Whilst most cetaceans lead lives mysterious to human knowledge, beaked whales are especially enigmatic. Diving to feed for hours at a time in offshore regions, beaked whales are incredibly difficult to study.
The northern bottlenose whale (NBW) is no exception. One of the largest beaked whales, NBWs are found in cold temperate and sub-Arctic waters of the North Atlantic. Like all beaked whales, NBWs are deep divers, with the current record being 2339 m for 94 minutes! It’s thought they dive to feed (mostly fish and squid, but also sea cucumbers and starfish!) or possibly to evade predators.
Unlike most beaked whale species, NBWs are very curious and will often approach boats. Partly because of this, NBWs were commercially hunted, with more than 60,000 whales caught in the 19th and 20th centuries. Whilst populations have recovered in some areas, numbers are likely well below pre-exploitation levels.
NBWs also face modern threats from humans. For example, they are very sensitive to underwater noise, particularly naval sonar. As far as we know, they respond to sonar by diving deep and away from the source. This deep diving can lead to the formation of dangerous gas bubbles within their tissues, commonly known as the bends (as in humans). If severe, this may lead to death.
2018 was a tragic year for beaked whales in the northeast Atlantic, with over 100 beaked whales found dead along the west coast of the British Isles. At the same time, pods of NBWs were appearing in shallow waters all around North Iceland – unprecedented for this species.
We were running our first field season in Skjálfandi Bay at the time and helped to monitor these NBWs in an effort to understand why they were there. Because this research wasn’t planned, our methods were quite opportunistic. We noted the location of each sighting, monitored behaviour and took photos for photo-identification purposes. This wouldn’t have been possible without the whale-watching companies. Working under the University of Iceland, we monitored whales from North Sailing boats and every company contributed their sightings.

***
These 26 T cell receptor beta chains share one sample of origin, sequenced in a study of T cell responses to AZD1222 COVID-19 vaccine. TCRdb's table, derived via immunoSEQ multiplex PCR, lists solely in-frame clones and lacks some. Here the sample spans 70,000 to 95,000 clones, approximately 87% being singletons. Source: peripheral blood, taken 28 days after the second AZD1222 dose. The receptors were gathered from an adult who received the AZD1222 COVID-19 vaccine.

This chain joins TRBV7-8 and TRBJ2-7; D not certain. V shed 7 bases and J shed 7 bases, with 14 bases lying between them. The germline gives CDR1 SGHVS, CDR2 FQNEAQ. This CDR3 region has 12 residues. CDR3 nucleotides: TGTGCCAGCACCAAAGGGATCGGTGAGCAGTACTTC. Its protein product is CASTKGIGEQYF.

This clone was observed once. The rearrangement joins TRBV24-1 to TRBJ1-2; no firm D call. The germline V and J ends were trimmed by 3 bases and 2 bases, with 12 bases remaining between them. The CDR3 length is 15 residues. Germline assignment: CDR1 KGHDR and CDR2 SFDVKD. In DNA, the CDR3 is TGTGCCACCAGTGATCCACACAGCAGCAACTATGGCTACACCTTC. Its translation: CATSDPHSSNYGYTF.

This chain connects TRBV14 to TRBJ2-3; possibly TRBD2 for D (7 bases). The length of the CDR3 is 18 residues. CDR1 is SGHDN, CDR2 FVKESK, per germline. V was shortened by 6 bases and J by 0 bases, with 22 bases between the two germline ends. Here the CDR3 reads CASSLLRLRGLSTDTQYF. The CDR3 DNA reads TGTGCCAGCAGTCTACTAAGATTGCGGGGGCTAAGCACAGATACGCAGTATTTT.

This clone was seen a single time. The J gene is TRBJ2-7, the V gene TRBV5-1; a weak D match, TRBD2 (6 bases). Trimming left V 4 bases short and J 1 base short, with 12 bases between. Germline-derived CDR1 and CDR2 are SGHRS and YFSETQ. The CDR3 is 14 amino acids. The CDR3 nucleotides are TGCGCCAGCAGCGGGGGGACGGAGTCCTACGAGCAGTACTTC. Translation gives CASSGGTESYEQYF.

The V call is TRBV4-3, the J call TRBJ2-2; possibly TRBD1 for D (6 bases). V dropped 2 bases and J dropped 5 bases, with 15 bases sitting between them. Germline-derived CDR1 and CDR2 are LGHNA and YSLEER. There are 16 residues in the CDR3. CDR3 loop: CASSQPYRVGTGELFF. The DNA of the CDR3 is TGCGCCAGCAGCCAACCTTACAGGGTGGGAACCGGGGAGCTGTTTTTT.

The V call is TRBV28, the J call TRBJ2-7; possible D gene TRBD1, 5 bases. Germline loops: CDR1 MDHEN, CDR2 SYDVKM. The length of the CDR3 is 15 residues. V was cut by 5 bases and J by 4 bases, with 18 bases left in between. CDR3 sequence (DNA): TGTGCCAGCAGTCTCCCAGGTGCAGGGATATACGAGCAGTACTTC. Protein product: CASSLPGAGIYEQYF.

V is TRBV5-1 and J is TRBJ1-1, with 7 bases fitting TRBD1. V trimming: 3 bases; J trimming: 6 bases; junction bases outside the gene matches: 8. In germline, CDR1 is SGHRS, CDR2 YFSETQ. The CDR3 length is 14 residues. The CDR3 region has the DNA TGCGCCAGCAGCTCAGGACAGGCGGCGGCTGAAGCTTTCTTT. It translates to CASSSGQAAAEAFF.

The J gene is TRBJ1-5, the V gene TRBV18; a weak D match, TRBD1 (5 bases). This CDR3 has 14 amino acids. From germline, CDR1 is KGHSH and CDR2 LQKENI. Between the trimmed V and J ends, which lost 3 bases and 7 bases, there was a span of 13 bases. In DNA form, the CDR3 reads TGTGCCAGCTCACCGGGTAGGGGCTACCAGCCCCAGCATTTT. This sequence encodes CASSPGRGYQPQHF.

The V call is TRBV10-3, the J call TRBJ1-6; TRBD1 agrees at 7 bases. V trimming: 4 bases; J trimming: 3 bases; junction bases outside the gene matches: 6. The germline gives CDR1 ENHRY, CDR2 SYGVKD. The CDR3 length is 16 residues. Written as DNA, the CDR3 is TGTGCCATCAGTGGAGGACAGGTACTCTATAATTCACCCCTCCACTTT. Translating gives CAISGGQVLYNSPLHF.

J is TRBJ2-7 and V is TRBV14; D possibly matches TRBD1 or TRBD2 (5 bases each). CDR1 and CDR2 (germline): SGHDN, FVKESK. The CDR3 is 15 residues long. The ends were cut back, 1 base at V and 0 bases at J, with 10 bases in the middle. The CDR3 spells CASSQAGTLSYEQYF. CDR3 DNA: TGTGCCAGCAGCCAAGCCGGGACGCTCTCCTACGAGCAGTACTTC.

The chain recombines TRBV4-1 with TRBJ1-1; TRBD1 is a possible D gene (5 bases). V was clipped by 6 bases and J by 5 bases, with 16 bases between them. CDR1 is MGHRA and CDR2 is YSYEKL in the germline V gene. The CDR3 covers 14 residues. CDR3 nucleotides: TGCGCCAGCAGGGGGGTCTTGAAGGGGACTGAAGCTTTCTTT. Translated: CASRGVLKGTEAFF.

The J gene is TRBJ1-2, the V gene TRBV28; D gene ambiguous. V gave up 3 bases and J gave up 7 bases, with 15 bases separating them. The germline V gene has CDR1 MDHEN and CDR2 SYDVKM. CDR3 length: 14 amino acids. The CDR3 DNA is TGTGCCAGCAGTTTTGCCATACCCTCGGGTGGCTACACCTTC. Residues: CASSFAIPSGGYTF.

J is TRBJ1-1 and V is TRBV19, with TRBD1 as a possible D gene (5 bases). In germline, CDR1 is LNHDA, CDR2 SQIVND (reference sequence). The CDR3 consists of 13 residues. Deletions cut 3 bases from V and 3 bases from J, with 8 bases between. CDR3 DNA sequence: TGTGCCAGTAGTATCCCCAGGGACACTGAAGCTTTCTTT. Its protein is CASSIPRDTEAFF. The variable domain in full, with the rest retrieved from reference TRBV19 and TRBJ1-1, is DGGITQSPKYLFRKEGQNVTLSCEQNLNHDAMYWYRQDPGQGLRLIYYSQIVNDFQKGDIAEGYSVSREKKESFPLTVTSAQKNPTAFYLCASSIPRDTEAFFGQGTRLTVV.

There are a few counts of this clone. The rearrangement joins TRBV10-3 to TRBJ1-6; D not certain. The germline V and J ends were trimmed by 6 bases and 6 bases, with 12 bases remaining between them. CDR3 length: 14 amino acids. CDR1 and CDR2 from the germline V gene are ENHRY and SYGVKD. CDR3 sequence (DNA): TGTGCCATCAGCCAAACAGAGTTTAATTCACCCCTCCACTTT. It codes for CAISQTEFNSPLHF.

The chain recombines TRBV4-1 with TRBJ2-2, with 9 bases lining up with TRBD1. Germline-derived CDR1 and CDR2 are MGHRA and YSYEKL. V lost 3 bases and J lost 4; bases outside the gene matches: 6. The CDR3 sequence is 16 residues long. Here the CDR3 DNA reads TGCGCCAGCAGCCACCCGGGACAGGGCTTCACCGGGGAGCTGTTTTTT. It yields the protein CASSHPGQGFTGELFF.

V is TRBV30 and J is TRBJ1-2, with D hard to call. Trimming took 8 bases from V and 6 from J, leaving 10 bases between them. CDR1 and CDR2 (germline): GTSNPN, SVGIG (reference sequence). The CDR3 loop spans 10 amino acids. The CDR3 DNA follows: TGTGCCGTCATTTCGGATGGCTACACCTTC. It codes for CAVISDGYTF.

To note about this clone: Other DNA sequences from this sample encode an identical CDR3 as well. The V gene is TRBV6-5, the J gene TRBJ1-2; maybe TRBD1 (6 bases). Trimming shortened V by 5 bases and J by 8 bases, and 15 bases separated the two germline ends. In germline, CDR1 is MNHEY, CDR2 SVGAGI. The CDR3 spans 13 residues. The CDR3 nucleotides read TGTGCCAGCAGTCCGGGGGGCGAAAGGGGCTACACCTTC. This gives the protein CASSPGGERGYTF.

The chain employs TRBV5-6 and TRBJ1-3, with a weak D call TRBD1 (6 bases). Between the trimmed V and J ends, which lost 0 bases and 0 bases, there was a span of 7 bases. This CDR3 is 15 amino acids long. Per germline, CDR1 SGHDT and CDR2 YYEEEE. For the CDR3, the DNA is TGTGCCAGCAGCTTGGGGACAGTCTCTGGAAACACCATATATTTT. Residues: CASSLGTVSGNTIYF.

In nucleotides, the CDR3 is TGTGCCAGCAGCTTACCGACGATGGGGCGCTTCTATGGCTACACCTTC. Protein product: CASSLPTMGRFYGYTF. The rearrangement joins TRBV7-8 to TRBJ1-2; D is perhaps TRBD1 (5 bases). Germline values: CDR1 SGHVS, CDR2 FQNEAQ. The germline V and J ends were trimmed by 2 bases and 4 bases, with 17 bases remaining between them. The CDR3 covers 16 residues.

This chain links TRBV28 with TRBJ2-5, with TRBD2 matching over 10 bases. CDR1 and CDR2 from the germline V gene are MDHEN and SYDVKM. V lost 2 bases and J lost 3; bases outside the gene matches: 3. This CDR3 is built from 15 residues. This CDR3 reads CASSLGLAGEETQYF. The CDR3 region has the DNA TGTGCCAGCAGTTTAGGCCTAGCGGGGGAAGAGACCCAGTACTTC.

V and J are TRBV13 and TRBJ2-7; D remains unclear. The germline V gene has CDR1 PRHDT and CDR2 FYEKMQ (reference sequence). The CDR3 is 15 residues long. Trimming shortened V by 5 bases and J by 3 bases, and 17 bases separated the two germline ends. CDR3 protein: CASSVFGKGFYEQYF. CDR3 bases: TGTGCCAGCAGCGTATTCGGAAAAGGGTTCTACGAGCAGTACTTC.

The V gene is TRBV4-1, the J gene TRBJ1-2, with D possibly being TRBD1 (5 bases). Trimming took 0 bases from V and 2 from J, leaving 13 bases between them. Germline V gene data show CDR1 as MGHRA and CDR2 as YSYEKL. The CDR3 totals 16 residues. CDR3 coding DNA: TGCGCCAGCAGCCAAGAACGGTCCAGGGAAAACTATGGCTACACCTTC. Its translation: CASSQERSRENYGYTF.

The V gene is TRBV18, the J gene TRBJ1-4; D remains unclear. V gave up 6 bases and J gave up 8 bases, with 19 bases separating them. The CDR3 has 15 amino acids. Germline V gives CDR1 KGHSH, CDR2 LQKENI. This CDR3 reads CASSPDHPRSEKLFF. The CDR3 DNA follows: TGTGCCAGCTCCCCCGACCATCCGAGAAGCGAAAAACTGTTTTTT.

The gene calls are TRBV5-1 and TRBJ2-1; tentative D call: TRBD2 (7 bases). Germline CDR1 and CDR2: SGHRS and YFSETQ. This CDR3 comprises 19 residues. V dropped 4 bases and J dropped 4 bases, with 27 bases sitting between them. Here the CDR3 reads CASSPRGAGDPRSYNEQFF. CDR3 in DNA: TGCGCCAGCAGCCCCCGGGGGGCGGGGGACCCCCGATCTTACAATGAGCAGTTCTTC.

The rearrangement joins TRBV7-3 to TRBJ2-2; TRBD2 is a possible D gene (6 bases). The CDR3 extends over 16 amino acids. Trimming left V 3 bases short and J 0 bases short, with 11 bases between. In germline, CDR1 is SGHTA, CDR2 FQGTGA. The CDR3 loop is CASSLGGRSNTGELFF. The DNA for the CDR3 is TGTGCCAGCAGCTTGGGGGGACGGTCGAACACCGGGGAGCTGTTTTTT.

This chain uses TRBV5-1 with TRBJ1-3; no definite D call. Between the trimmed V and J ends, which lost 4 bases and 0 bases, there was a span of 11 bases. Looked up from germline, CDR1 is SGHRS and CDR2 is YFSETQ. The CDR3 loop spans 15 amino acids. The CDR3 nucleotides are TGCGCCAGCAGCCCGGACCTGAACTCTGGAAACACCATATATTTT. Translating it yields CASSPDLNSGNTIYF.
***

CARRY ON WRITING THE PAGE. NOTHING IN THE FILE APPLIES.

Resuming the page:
Sadly, by the end of 2018, six animals had died (or were found dead) in the bay – at least five of those were females. This included a live stranding of three sub-adults – at the time, the largest recorded NBW stranding. This was accompanied by clear signs of distress, such as breaching in extremely shallow water (<10 m), swimming in tight circles and erratic movements. NBWs were sighted for 49 days in a coastal area, where we should never see them. We were fortunate to publish the details relating to this event in 2020, which will hopefully aid to a better understanding of these mysterious animals.
Read full publication here: Mass stranding and unusual sightings of northern bottlenose whales (Hyperoodon ampullatus) in Skjálfandi Bay, Iceland
Full details can be found in this 2020 paper.
We still can’t explain these unusual occurrences. However, the first day of sighting in north Iceland (June 25th, 2018) coincided with the start of Operation Dynamic Mongoose, a major NATO anti-submarine exercise in the Norwegian Sea.
Currently, NBWs in Iceland are studied by the Hypmo project (University of Iceland), which aims to understand their movement patterns and vulnerability to noise exposure. If you have photos of NBWs that you would be willing to share, Hypmo also maintains a photo-ID catalogue of NBWs across the northeast Atlantic. You can submit photos here for the project.
On a weekend in September, before Joint Warrior, we tracked the movement of three whales in Gareloch using a theodolite. Specifically, by measuring the vertical and horizontal angle between the observer and the whale, you can calculate the whale’s position. We wanted to understand why the whales weren’t leaving the loch – perhaps a seafloor feature or something else. We also collaborated with Denise Risch, a cetacean acoustician, who deployed a hydrophone in the loch at the same time to listen to NBW vocalisations. Results expected in 2021.
Throughout the two months, these whales were monitored constantly by British Divers Marine Life Rescue. Despite huge efforts from BDMLR, sadly four animals died, including two live strandings. NBWs, like other beaked whales, are incredibly difficult to rescue once stranded. The cause of stranding or death is still unknown for each animal.